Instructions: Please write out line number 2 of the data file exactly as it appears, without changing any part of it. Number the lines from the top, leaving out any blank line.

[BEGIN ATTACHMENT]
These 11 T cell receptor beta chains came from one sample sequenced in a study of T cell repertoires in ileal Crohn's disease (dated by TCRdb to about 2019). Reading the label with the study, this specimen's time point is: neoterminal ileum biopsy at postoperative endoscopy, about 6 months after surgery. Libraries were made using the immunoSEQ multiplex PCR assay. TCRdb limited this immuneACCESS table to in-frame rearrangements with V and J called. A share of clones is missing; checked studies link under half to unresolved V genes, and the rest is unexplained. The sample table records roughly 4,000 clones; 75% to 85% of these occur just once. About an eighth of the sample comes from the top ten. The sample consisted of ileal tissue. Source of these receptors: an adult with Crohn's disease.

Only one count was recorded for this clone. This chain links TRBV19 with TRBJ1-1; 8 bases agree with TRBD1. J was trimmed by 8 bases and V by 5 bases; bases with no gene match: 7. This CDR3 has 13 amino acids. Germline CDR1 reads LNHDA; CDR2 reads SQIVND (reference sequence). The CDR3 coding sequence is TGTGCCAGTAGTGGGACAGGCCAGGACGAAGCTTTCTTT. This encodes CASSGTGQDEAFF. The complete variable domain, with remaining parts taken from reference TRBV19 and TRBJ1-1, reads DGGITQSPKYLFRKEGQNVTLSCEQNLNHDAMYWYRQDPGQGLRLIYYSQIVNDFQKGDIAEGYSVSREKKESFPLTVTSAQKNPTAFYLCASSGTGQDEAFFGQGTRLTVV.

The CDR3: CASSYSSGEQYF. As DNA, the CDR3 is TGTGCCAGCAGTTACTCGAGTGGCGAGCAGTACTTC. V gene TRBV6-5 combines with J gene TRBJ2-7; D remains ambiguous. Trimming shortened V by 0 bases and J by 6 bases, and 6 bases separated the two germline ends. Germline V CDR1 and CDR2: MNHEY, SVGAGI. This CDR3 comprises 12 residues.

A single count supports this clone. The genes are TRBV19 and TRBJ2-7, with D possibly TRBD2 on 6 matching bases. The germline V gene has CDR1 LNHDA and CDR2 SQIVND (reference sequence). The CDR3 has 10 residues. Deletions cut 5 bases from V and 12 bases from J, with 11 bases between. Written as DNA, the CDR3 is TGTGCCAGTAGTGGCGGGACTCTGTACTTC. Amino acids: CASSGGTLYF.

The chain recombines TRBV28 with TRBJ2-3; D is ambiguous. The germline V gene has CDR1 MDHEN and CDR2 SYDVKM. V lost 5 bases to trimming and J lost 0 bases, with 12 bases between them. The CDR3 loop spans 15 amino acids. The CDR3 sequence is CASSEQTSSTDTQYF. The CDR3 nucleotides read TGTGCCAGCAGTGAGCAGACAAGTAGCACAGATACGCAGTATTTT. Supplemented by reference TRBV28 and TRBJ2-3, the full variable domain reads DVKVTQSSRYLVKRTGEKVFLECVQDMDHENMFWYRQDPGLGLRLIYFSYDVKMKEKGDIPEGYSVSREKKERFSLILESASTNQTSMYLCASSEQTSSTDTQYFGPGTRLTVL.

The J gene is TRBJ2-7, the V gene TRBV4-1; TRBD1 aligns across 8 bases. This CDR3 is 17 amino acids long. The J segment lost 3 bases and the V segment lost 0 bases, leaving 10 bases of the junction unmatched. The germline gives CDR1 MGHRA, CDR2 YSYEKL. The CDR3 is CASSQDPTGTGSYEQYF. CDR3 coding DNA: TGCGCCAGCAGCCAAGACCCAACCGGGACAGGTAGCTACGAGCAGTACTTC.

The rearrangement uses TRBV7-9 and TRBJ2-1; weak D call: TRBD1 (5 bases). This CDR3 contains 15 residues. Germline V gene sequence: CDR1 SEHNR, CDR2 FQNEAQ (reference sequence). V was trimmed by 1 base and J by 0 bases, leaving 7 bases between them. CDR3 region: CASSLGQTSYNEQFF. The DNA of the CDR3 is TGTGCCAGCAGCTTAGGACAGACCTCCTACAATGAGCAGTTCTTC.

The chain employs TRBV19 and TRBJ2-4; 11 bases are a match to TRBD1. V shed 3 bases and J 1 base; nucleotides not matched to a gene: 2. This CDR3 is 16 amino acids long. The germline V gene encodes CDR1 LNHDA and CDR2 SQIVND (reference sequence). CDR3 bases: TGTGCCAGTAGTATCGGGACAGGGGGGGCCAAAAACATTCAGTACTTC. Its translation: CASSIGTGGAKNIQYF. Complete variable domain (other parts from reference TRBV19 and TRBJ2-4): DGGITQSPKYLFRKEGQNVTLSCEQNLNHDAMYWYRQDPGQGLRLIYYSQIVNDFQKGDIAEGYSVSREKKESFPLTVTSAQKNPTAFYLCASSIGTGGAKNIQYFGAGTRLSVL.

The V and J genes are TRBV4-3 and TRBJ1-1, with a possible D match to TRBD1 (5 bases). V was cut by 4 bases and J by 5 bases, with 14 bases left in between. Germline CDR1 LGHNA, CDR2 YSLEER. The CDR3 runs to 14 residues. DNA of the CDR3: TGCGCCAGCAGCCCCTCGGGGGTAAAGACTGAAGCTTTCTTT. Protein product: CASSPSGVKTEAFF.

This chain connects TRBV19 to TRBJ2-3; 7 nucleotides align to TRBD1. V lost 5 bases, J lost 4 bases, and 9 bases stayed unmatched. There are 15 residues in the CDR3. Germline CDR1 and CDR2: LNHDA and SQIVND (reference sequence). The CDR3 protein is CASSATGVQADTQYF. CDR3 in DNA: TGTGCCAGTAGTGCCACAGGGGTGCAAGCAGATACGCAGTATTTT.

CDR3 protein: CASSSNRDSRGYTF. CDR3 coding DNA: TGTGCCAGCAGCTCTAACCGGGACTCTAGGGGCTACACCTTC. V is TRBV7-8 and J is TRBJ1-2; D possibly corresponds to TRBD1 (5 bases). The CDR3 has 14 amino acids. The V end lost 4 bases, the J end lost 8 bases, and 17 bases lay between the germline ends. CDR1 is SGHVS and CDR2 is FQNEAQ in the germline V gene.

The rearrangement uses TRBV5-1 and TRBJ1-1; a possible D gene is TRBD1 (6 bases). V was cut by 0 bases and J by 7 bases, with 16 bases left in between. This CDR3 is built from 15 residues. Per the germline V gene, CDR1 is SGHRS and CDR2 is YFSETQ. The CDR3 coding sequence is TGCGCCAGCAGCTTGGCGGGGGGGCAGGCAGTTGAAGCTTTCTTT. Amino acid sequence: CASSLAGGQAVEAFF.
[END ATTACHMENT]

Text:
Only one count was recorded for this clone. This chain links TRBV19 with TRBJ1-1; 8 bases agree with TRBD1. J was trimmed by 8 bases and V by 5 bases; bases with no gene match: 7. This CDR3 has 13 amino acids. Germline CDR1 reads LNHDA; CDR2 reads SQIVND (reference sequence). The CDR3 coding sequence is TGTGCCAGTAGTGGGACAGGCCAGGACGAAGCTTTCTTT. This encodes CASSGTGQDEAFF. The complete variable domain, with remaining parts taken from reference TRBV19 and TRBJ1-1, reads DGGITQSPKYLFRKEGQNVTLSCEQNLNHDAMYWYRQDPGQGLRLIYYSQIVNDFQKGDIAEGYSVSREKKESFPLTVTSAQKNPTAFYLCASSGTGQDEAFFGQGTRLTVV.